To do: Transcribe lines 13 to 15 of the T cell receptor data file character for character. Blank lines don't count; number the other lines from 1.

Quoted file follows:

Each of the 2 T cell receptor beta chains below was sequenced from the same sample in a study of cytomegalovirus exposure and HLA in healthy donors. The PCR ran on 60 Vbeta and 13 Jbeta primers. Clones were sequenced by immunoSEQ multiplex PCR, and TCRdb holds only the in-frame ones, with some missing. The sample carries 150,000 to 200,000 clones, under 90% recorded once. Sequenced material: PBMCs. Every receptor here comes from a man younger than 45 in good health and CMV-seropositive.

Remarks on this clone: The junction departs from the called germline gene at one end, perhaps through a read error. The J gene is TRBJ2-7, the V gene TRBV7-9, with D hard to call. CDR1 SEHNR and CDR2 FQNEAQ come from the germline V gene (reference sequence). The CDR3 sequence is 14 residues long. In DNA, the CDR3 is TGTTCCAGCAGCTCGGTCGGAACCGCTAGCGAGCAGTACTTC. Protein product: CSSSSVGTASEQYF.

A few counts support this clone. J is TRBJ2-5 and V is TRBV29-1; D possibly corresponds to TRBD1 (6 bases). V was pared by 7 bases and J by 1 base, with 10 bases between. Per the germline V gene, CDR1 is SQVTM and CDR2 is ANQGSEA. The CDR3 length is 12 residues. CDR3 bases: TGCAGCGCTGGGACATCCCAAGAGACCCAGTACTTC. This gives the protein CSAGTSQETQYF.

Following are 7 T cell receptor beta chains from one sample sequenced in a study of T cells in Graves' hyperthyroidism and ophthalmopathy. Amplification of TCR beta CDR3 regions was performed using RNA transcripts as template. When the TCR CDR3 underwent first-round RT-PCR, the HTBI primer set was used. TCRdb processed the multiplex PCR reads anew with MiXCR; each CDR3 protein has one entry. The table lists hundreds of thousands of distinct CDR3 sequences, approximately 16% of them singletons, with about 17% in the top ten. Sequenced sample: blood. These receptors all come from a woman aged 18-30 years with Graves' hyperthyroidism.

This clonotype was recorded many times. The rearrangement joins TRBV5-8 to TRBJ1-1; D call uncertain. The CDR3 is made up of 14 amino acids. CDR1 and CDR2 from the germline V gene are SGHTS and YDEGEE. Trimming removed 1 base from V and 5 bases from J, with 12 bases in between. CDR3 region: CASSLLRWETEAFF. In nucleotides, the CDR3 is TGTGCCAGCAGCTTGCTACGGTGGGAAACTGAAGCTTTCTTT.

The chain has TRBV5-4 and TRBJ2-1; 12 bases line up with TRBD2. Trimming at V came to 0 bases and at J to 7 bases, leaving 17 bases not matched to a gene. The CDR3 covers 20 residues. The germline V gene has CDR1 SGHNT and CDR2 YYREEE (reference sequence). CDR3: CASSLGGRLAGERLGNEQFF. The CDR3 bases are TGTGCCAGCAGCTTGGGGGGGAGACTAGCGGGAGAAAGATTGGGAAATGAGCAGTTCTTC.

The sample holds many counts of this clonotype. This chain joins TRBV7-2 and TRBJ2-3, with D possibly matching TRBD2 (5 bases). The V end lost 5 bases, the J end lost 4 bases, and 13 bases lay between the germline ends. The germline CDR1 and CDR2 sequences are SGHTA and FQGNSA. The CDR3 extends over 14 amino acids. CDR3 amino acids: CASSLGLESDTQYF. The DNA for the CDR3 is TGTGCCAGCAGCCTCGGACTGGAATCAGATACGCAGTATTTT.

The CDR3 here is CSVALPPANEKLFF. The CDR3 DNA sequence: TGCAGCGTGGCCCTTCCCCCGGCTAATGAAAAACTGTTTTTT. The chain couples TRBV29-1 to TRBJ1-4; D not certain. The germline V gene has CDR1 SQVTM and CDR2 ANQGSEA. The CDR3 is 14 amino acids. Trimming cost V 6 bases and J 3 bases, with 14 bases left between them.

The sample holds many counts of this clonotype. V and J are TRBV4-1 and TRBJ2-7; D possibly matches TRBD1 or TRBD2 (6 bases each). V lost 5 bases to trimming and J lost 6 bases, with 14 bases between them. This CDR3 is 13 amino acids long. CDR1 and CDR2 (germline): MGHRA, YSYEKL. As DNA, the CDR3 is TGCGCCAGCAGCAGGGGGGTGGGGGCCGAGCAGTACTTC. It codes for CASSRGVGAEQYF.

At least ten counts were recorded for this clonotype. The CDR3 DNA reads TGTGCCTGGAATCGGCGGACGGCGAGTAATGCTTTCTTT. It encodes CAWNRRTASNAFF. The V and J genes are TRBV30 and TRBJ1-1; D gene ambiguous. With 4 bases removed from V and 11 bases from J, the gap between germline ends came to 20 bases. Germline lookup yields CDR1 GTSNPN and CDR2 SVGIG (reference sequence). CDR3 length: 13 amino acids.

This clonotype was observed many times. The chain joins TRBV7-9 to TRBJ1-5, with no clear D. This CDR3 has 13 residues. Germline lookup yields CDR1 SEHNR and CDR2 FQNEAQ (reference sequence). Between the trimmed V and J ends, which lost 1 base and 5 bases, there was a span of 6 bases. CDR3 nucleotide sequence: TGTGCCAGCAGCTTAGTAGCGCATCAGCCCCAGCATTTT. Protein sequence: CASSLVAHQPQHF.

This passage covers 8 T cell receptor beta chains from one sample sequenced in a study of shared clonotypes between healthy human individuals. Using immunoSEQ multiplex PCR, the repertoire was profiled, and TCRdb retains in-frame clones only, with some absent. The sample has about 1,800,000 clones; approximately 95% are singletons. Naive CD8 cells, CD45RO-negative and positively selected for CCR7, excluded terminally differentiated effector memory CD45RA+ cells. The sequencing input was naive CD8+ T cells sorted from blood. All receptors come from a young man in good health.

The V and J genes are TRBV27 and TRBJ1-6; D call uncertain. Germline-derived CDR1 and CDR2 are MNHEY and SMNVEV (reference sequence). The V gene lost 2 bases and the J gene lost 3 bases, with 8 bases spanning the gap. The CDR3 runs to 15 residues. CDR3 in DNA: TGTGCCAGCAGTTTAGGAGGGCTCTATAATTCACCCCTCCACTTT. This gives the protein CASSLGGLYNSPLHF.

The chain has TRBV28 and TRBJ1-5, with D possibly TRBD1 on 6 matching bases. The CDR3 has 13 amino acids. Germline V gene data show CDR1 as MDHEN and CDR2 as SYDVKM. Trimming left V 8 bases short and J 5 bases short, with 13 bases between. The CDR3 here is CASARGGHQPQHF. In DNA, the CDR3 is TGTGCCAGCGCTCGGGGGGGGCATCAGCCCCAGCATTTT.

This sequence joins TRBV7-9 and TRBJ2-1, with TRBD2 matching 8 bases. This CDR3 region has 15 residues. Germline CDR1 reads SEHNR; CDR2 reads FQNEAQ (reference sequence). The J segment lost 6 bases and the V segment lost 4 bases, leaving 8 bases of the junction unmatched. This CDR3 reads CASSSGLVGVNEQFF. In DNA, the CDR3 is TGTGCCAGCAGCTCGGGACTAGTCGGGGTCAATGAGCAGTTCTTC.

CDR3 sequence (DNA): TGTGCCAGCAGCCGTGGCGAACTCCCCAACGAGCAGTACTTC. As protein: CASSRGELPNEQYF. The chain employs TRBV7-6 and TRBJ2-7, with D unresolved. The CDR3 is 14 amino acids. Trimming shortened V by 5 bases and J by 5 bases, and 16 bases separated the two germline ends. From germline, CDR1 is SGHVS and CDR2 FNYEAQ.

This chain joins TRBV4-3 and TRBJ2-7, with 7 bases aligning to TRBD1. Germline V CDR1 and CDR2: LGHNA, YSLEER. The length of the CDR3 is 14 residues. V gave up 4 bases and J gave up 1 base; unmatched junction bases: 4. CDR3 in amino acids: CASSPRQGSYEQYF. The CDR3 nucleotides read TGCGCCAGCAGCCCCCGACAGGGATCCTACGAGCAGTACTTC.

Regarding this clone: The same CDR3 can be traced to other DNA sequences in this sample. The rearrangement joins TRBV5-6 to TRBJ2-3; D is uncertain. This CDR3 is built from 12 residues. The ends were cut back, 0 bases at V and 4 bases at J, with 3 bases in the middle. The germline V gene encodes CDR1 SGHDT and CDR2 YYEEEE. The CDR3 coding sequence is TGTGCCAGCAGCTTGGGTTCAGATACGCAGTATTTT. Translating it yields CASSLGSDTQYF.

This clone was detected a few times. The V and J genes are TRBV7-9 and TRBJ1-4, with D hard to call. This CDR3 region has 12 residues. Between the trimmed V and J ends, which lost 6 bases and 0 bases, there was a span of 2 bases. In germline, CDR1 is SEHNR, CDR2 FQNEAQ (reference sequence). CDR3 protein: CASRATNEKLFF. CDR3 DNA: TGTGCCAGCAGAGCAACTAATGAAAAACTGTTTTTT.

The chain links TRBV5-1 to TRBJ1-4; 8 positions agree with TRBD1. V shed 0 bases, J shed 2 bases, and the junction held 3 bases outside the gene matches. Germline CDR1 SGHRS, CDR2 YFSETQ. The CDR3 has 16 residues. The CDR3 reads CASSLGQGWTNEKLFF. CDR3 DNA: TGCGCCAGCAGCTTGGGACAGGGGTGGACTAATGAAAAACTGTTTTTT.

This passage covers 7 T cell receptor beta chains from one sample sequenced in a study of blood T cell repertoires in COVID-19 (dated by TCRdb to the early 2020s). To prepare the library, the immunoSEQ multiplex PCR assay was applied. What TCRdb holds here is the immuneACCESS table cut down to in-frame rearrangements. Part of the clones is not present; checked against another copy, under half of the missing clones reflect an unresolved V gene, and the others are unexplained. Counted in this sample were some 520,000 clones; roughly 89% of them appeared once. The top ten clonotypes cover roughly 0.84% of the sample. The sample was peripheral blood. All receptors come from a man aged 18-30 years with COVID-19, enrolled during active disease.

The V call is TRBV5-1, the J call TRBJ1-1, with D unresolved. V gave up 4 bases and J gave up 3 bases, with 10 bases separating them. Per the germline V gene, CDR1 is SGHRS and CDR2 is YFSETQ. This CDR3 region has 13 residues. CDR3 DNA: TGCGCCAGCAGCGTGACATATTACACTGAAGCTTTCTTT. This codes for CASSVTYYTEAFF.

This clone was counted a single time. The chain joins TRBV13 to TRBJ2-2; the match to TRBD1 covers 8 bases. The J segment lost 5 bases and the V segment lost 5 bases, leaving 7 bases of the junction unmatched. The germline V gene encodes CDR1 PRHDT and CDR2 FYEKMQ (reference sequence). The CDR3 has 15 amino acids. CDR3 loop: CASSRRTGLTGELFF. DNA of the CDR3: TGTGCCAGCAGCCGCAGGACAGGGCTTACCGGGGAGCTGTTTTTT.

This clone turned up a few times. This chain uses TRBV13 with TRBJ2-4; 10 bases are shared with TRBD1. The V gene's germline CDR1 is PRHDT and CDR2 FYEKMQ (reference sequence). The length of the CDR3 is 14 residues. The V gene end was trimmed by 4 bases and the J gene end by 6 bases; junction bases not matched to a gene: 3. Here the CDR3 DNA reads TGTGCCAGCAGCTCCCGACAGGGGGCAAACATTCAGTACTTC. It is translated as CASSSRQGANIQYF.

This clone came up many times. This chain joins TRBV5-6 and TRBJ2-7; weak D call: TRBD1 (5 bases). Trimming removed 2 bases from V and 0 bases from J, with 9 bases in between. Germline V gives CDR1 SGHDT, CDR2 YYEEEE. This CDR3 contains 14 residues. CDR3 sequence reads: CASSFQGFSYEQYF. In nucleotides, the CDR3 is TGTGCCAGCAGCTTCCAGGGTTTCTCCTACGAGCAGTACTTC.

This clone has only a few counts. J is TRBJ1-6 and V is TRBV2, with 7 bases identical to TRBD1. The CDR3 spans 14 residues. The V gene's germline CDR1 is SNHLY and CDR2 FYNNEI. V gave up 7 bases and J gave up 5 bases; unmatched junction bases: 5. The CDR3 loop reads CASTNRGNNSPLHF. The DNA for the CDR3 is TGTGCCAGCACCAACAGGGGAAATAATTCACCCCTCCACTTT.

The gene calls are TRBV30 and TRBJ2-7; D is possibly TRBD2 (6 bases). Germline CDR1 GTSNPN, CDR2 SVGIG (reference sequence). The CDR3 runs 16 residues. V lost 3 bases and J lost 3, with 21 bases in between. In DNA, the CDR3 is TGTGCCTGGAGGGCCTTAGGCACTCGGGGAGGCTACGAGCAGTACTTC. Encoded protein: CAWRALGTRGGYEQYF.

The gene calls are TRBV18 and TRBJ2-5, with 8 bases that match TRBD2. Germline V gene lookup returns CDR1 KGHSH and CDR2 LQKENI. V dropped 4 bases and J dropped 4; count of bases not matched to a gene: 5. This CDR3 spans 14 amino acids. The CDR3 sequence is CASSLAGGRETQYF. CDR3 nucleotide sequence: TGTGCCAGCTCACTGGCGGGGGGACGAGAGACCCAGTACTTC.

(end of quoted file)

The V and J genes are TRBV27 and TRBJ1-6; D call uncertain. Germline-derived CDR1 and CDR2 are MNHEY and SMNVEV (reference sequence). The V gene lost 2 bases and the J gene lost 3 bases, with 8 bases spanning the gap. The CDR3 runs to 15 residues. CDR3 in DNA: TGTGCCAGCAGTTTAGGAGGGCTCTATAATTCACCCCTCCACTTT. This gives the protein CASSLGGLYNSPLHF.

The chain has TRBV28 and TRBJ1-5, with D possibly TRBD1 on 6 matching bases. The CDR3 has 13 amino acids. Germline V gene data show CDR1 as MDHEN and CDR2 as SYDVKM. Trimming left V 8 bases short and J 5 bases short, with 13 bases between. The CDR3 here is CASARGGHQPQHF. In DNA, the CDR3 is TGTGCCAGCGCTCGGGGGGGGCATCAGCCCCAGCATTTT.

This sequence joins TRBV7-9 and TRBJ2-1, with TRBD2 matching 8 bases. This CDR3 region has 15 residues. Germline CDR1 reads SEHNR; CDR2 reads FQNEAQ (reference sequence). The J segment lost 6 bases and the V segment lost 4 bases, leaving 8 bases of the junction unmatched. This CDR3 reads CASSSGLVGVNEQFF. In DNA, the CDR3 is TGTGCCAGCAGCTCGGGACTAGTCGGGGTCAATGAGCAGTTCTTC.